After obtaining our propagations, you will discover they have a massive root structure, much more dense than what you will normally find at the big box or hardware stores. The variety we grow1 is well adapted to the Ozarks soil and weather patterns.
You should do a little planning before putting your plant into the ground. Things to consider are:
Although blackberries will grow in just about any soil, it is beneficial to provide soil that is in the 5.5 to 6.5 pH range2.
I have found that a good rule of thumb is: If there is more grass than weeds growing where you want to plant your blackberries, the pH is good enough for them.
The general consensus is that all blackberries need full sun. Anyone who has hiked through the Ozark woods knows this is not true of some blackberries. There are "thorned" blackberries growing all through the heavily forested ozarks.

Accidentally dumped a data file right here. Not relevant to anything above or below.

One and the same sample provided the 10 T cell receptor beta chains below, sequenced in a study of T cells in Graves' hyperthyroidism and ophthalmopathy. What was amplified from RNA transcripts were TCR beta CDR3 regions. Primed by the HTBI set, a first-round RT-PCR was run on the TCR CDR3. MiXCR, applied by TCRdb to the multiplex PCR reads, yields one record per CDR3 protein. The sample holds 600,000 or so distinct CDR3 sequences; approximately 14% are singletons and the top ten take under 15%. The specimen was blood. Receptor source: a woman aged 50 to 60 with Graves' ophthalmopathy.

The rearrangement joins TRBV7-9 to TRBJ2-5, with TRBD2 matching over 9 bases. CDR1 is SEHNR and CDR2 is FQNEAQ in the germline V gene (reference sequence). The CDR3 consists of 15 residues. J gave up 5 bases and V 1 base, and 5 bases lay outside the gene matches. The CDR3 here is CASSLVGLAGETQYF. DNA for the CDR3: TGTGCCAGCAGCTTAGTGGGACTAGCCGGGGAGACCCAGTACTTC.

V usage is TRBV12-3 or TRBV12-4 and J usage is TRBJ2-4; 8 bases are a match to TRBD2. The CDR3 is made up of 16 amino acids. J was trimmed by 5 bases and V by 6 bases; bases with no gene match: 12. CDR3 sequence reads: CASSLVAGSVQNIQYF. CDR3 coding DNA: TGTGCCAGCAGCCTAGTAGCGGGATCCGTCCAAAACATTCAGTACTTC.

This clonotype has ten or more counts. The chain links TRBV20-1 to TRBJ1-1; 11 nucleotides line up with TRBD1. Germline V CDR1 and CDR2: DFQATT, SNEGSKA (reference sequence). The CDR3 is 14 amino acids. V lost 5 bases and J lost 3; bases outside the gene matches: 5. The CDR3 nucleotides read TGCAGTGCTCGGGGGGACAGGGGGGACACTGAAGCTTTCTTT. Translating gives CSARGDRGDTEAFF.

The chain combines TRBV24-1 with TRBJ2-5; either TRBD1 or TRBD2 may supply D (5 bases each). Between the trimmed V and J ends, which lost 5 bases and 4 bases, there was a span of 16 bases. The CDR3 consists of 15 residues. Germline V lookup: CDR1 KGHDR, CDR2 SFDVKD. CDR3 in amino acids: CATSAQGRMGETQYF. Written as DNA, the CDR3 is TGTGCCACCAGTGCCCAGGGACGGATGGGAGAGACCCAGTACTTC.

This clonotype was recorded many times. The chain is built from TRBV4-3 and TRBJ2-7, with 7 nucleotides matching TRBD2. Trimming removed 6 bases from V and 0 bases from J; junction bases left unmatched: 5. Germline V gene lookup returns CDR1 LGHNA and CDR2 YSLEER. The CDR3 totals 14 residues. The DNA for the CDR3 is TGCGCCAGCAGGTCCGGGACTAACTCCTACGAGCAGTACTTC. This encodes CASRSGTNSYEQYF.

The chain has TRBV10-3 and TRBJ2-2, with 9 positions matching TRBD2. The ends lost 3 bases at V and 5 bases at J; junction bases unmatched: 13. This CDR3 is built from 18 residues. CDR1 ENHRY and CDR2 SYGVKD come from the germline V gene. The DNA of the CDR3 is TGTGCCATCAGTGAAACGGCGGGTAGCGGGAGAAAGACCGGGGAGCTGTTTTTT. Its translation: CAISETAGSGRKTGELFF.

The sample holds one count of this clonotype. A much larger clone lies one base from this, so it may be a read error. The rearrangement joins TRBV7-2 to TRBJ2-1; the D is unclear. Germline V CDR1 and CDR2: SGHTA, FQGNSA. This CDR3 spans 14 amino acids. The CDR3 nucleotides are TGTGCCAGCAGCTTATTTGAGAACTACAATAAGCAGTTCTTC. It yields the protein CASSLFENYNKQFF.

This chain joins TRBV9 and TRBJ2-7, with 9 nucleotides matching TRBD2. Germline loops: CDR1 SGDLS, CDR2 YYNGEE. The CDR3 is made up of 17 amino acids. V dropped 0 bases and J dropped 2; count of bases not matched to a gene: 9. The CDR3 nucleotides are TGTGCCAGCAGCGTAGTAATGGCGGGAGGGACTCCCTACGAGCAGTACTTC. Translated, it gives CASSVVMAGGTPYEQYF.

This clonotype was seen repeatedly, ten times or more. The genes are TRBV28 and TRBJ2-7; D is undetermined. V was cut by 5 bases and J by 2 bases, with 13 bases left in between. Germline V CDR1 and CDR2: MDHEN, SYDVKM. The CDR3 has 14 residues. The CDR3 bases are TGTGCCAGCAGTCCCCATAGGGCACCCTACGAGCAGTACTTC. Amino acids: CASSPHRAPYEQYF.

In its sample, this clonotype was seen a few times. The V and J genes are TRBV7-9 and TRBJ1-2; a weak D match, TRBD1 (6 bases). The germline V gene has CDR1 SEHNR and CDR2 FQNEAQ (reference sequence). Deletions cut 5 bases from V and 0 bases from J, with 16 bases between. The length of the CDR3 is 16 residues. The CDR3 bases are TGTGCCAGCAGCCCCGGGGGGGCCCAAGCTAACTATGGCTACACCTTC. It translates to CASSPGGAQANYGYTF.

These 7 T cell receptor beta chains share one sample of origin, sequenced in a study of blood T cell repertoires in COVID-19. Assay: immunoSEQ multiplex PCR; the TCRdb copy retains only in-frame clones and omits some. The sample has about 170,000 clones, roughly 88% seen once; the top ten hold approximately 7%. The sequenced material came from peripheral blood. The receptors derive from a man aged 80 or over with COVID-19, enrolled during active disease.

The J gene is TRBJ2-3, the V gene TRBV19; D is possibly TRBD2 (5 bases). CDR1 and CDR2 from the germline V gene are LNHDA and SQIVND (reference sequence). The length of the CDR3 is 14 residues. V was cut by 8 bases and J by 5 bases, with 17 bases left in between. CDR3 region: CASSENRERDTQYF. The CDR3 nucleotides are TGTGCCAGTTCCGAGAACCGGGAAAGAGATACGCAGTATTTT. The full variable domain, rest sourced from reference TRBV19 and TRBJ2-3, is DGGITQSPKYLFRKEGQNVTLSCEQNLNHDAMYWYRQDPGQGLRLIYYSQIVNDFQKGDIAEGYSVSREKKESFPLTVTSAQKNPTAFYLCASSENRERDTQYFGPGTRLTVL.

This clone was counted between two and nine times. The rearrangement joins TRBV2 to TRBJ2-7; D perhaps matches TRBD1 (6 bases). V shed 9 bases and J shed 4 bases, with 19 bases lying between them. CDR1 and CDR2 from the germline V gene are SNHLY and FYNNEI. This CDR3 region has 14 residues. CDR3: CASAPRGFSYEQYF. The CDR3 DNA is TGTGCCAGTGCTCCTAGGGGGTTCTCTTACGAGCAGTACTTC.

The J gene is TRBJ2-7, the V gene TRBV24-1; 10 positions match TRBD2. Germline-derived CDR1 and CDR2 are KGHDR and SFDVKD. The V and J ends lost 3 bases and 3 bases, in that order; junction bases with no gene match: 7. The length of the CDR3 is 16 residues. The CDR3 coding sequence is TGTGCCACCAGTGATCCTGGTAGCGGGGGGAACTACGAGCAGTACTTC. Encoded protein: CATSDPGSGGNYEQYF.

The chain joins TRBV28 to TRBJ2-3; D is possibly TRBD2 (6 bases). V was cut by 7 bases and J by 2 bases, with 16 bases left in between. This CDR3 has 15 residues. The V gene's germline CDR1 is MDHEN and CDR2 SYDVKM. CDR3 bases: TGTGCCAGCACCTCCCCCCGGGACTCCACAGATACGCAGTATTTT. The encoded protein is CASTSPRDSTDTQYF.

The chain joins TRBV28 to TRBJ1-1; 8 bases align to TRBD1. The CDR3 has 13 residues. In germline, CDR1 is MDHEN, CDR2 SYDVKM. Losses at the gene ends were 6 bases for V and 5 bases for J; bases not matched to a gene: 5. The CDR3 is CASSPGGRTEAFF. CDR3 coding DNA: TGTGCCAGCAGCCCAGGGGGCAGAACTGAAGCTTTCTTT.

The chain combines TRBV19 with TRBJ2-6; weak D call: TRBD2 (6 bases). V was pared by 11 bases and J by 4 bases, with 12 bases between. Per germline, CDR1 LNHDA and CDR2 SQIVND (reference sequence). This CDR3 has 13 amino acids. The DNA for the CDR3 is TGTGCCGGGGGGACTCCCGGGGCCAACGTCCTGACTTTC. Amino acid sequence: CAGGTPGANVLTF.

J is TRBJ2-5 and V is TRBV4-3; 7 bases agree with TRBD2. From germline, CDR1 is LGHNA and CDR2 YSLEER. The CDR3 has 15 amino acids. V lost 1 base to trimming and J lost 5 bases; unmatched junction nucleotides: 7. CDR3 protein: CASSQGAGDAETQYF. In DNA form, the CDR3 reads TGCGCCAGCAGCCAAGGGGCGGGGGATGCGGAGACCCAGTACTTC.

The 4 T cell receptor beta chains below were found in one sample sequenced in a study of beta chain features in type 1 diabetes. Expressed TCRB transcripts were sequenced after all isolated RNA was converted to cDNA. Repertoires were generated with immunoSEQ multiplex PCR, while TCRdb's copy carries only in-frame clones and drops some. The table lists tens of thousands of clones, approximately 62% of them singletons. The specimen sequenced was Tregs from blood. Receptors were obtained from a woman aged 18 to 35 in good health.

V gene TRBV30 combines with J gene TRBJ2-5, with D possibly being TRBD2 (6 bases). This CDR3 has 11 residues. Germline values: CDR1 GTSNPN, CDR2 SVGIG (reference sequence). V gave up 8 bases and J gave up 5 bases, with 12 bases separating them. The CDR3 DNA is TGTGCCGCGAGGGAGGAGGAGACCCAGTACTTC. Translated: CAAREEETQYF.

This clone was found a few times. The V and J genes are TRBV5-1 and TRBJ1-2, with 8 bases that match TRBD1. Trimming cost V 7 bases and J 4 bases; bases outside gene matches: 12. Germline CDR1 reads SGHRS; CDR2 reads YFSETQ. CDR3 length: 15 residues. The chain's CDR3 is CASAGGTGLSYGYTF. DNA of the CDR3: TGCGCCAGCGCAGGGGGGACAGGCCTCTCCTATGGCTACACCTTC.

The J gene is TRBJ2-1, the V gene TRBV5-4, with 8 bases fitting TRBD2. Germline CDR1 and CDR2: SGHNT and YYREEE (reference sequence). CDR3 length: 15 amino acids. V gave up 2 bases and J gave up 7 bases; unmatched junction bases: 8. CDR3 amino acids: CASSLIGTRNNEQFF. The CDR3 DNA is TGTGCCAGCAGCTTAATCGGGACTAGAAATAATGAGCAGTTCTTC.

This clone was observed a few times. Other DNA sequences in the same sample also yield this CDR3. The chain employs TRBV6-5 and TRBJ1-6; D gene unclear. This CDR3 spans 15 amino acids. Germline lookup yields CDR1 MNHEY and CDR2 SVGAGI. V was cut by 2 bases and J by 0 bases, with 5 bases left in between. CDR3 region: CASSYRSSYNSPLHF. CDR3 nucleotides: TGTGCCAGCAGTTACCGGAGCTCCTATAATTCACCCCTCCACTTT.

The main variety we grow for propagation seem to flourish in the morning and early afternoon sun and in the shade from tall oak trees that significantly filter the late afternoon heat. It seems like a beneficial environment. During the early spring the leafless oaks allow the warm late afternoon sun to extend the warming time for the vines which are trying to push out their new growth. In the intense heat of the summer the leaves of the oaks provide shade for the developing berries. This helps mitigate the loss of juice in the berries in the afternoon.
Our propagated plants love to be trellised.